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Kava kava

(Piper methysticum)

kava kava 

Kava is used for a variety of purposes, medicinal, religious, political, cultural and social throughout the Pacific islands. Kava is used primarily in social gatherings to increase amiability and to relax after a day's work, and has great religious significance, being used to obtain inspiration. Kava preparations have been used medicinally in the West for the treatment of nervous anxiety and restlessness. Studies have reported that they compare favourably to prescription drugs such as benzodiazepines in controlling symptoms of anxiety and minor depression, while increasing vigilance, sociability, memory, and reaction time.

Other studies have reported positive effects of kava when anxiety is present, including in PMS and menopausal complaints, and drug addiction and withdrawal. Kavalactones appear to act on the limbic system, in particular the amygdala, the primitive part of the brain that is the centre of the emotional being and basic survival functions. It is thought that kava may promote relaxation, sleep, and rest by altering the way in which the limbic system modulates emotional processes. Kava preparations have also been reported to produce skeletal muscle relaxation (comparable to mephenesin), a benefit in fibromyalgia. Tolerance does not seem to develop with kava use.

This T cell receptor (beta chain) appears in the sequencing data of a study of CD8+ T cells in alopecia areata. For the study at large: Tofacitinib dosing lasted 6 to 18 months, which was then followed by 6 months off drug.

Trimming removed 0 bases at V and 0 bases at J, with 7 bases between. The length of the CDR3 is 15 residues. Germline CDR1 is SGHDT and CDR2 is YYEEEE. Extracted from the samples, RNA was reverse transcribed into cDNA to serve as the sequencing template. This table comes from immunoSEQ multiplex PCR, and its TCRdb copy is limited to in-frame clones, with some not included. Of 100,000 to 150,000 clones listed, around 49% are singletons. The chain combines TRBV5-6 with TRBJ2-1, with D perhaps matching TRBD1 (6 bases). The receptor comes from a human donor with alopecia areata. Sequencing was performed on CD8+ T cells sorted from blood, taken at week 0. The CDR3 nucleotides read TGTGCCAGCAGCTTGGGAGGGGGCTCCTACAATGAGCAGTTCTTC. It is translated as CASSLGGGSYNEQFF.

Alcoholic kava extracts have been shown to kill leukaemia and ovarian cancer cells in the test tube. The kava compounds were shown to work selectively, passing healthy cells by and targeting only cancerous cells.

Despite these benefits, the sale or purchase of kava-containing products in the UK has been banned by the FSA  ostensibly due to the suspicion that kava contains compounds which can give rise to liver toxicity. France, The Netherlands and Switzerland have followed suit, and other countries have partial bans or restrictions on the amount of extract in preparations.

Research has in fact identified a liver toxin called pipermethystine in preparations made from the above-ground parts of the plant, together with another potential liver toxin, flavokavain B. However, traditionally these parts of the plant are discarded and only the root (rhizome) is used. This does not appear to contain any harmful compounds, which explains the long history of apparently safe usage. This information has not of course resulted in a lifting of the ban.

Interestingly a New Zealand committee who considered the issue commented in their summary: "A comparison with paracetamol-associated hepatotoxicity, results in the conclusion that these potential risks for kava are dramatically less than that of a popular non prescription drug widely sold through grocery outlets."

In view of the clear benefits of kava kava when correctly prepared, it might have been hoped that common sense would prevail and that kava root-derived products will again be allowed for sale at some time. However, current ‘big-pharma’ sponsored anti-vitamin and anti-supplement movements within the EU now make this very unlikely.




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